But the book is more than those sweeping historical energies; it is a concrete, observable register of intent and of meaning, which carries evidence of our humanity forward and informs and improves future worlds. The book, bound pages imprinted with text in one form or another, is one of the oldest continuously used and still highly relevant technologies, and for good reason.

Paper is both a simple and a complicated tool, requiring large amounts of industry and energy to produce, yet is produced in massive quantities and seems endlessly available. Staining it in a way that allows a visual rendering of a given code (a language and its preferred alphabet) allows us to create a record of ideas and thought patterns that holds up remarkably well against time and can be accessed with no technology aside from our own senses and knowledge of the code in question. Continue reading “In Defense of the Book, in All its Forms”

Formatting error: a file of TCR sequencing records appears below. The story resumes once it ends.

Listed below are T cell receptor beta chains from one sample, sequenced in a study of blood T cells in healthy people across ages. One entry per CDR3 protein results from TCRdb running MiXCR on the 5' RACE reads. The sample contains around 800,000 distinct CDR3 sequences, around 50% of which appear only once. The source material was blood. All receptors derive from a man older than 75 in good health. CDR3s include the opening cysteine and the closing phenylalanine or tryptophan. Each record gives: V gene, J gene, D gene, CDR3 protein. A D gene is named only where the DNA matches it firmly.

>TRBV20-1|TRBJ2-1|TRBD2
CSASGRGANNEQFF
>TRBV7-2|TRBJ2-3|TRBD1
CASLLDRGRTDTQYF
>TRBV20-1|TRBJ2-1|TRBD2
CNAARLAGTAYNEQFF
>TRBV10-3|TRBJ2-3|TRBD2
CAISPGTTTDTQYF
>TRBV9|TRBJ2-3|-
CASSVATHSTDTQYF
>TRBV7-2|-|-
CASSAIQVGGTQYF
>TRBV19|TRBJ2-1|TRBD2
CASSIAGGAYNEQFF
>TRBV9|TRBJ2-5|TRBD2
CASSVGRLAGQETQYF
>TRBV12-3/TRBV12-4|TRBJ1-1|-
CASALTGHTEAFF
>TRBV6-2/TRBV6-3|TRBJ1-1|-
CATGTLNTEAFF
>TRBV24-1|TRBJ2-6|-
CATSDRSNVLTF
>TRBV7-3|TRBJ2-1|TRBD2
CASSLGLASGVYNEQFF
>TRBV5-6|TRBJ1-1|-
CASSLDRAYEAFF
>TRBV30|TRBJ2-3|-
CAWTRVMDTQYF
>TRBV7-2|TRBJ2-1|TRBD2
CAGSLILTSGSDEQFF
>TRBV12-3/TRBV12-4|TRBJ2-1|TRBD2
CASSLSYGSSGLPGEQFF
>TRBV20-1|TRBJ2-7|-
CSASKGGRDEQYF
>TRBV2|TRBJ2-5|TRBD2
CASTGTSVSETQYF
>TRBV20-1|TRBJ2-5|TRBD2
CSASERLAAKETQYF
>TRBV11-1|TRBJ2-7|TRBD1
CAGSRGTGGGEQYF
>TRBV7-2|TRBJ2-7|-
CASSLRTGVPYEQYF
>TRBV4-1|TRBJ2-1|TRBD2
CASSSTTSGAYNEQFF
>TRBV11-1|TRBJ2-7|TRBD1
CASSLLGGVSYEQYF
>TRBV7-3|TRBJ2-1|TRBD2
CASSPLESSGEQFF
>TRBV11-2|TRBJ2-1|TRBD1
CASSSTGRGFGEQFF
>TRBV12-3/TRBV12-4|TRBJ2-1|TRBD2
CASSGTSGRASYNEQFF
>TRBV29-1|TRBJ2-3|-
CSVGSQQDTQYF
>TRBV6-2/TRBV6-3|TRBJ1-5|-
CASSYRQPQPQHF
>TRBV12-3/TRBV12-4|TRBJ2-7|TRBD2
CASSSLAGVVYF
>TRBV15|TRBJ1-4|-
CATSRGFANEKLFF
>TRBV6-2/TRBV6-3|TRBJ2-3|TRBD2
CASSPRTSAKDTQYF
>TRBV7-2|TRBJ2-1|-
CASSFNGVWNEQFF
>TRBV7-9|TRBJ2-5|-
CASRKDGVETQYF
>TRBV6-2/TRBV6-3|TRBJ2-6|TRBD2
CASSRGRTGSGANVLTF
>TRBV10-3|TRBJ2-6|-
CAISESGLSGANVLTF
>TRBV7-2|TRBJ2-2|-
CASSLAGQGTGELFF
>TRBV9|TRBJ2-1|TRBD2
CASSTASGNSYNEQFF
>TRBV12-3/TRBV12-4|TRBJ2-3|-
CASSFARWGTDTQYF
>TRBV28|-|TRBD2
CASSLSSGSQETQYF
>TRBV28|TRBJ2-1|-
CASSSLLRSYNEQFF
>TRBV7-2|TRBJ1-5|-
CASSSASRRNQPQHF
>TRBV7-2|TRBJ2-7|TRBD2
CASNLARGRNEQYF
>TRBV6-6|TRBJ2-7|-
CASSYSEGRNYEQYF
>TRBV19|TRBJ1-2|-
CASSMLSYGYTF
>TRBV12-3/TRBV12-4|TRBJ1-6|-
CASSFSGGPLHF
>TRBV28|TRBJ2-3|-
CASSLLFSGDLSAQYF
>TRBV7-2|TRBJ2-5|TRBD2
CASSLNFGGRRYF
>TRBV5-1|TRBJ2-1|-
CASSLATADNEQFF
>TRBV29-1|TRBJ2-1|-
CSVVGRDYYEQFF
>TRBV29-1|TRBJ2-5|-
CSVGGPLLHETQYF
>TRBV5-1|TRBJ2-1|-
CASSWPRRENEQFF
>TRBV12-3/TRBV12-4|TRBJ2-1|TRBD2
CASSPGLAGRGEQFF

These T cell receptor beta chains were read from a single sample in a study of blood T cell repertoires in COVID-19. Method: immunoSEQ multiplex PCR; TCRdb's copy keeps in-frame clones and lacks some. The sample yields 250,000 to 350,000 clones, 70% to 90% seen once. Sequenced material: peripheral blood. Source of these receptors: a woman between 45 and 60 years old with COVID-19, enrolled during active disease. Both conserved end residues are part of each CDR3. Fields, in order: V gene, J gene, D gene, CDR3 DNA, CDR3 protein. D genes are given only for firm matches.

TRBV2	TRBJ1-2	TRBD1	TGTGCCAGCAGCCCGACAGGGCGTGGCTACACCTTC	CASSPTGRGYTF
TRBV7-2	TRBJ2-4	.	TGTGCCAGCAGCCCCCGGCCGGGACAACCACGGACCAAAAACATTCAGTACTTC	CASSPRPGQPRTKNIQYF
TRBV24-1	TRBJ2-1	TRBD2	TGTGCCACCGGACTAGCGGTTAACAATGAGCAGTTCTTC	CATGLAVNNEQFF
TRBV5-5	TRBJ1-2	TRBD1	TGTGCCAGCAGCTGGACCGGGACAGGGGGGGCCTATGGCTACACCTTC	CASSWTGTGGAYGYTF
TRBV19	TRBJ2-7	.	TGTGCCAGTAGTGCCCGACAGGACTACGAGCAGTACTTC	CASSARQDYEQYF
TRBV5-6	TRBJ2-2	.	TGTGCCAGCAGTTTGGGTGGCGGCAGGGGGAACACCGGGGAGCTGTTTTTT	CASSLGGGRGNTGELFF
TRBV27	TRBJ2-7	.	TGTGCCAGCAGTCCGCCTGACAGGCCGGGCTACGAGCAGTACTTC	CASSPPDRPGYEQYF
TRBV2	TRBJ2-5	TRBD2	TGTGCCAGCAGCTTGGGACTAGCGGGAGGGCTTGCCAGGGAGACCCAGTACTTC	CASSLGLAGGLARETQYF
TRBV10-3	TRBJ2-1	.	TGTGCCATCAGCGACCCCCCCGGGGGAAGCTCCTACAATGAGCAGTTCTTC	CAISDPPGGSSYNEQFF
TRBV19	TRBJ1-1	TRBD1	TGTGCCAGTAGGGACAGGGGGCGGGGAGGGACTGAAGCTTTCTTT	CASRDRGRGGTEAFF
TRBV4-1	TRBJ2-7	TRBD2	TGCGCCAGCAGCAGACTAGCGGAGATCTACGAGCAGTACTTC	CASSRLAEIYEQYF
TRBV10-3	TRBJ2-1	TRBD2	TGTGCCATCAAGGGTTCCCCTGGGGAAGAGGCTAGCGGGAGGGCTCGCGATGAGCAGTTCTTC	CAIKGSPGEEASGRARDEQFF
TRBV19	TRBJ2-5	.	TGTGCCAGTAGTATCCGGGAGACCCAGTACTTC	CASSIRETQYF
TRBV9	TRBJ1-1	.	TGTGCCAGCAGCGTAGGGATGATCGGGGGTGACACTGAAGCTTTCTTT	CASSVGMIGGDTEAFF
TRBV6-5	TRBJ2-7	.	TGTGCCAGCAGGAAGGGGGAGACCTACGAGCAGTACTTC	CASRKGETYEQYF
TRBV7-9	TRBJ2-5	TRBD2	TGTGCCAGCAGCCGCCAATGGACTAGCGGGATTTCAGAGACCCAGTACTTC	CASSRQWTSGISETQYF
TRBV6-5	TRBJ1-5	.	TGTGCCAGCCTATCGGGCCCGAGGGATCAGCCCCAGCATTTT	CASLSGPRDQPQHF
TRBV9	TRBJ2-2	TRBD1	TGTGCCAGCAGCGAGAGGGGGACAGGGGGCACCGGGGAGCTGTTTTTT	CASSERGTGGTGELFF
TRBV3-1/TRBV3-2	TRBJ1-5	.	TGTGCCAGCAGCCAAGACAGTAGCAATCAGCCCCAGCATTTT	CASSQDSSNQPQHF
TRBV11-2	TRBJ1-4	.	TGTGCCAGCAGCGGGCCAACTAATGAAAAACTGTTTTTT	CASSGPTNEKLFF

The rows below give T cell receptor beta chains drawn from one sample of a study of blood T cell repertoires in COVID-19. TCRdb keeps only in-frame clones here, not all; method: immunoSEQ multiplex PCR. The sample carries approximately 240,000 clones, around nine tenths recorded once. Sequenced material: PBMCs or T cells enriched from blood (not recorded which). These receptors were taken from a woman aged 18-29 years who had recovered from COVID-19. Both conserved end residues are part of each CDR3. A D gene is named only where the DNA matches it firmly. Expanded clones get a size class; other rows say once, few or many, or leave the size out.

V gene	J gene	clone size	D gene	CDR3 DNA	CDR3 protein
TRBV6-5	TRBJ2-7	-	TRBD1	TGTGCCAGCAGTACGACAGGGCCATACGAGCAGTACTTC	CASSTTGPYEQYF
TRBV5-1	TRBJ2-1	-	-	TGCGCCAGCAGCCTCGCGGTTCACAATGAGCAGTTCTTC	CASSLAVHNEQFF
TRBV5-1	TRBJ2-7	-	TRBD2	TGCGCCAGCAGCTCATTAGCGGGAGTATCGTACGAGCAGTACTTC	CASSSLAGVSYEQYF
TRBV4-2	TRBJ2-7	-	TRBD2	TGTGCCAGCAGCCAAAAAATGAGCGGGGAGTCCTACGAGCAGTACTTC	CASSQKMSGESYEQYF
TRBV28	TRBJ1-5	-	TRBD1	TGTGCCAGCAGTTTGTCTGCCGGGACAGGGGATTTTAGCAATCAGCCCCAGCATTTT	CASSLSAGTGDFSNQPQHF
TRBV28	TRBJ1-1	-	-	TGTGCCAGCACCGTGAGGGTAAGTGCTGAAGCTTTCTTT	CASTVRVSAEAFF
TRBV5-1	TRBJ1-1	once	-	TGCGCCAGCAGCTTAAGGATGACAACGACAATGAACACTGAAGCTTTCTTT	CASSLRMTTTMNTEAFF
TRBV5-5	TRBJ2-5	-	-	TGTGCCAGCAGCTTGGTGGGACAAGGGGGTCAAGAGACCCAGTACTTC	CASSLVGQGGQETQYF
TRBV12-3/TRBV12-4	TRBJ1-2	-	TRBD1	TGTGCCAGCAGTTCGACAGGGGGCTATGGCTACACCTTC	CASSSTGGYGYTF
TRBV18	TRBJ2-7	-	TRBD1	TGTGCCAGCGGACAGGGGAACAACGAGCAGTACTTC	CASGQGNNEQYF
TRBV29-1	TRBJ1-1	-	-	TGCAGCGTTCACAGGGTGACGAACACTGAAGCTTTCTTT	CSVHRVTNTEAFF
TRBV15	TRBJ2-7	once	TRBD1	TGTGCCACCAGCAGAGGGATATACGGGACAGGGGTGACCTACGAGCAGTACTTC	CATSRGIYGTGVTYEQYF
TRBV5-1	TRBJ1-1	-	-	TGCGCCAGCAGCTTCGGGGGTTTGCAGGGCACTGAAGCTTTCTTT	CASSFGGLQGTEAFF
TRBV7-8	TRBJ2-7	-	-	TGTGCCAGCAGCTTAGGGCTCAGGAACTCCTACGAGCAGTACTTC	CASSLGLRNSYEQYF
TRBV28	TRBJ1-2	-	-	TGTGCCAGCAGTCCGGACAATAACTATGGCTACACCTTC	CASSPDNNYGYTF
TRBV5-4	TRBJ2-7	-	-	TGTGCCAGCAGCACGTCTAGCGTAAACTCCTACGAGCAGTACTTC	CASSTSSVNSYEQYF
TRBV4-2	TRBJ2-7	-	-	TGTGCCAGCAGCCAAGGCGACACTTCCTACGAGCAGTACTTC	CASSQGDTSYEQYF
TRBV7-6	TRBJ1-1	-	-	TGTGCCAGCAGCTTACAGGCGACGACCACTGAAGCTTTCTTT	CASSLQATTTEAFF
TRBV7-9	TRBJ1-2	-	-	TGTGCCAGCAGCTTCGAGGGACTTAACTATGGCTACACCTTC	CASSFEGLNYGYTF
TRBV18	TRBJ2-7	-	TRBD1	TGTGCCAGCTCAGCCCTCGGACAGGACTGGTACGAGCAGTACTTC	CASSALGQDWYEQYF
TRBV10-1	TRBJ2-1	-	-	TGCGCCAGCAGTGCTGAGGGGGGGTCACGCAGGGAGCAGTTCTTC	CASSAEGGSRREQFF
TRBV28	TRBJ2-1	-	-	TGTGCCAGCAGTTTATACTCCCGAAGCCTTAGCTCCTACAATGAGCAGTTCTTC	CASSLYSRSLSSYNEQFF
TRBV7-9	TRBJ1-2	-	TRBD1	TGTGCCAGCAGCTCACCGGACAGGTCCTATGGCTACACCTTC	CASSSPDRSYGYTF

Gender Links Roundtable on Governance Calls for Resource-building

On the second morning of the 54th Commission on the Status of Women, Gender Links and the African Woman and Child Feature Service —through the Gender and Media Diversity Centre— hosted a roundtable dialogue involving Marren Akatsa-Bukachi of the Eastern African Sub-regional Support Initiative for the Advancement of Women (EASSI), Francisco Cos-Montiel of the International Development Research Centre (IDRC), Revai Makanje of Hivos, Norah Matovu-Winyi of the African Women’s Development and Communication Network, and Jennifer Lewis of Gender Links as facilitator, with Mwendabai Yeta Mkhize and myself providing event support and reporting.

The discussion opened with comments on statistical analysis of proress toward the goal of achieving 50/50 parity. With a 7% improvement since Beijing, the discussion moved quickly toward the question of how to accelerate the rise of women in decision-making and leadership roles.

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CSW54: New Media, Social Action & Women’s Economic Security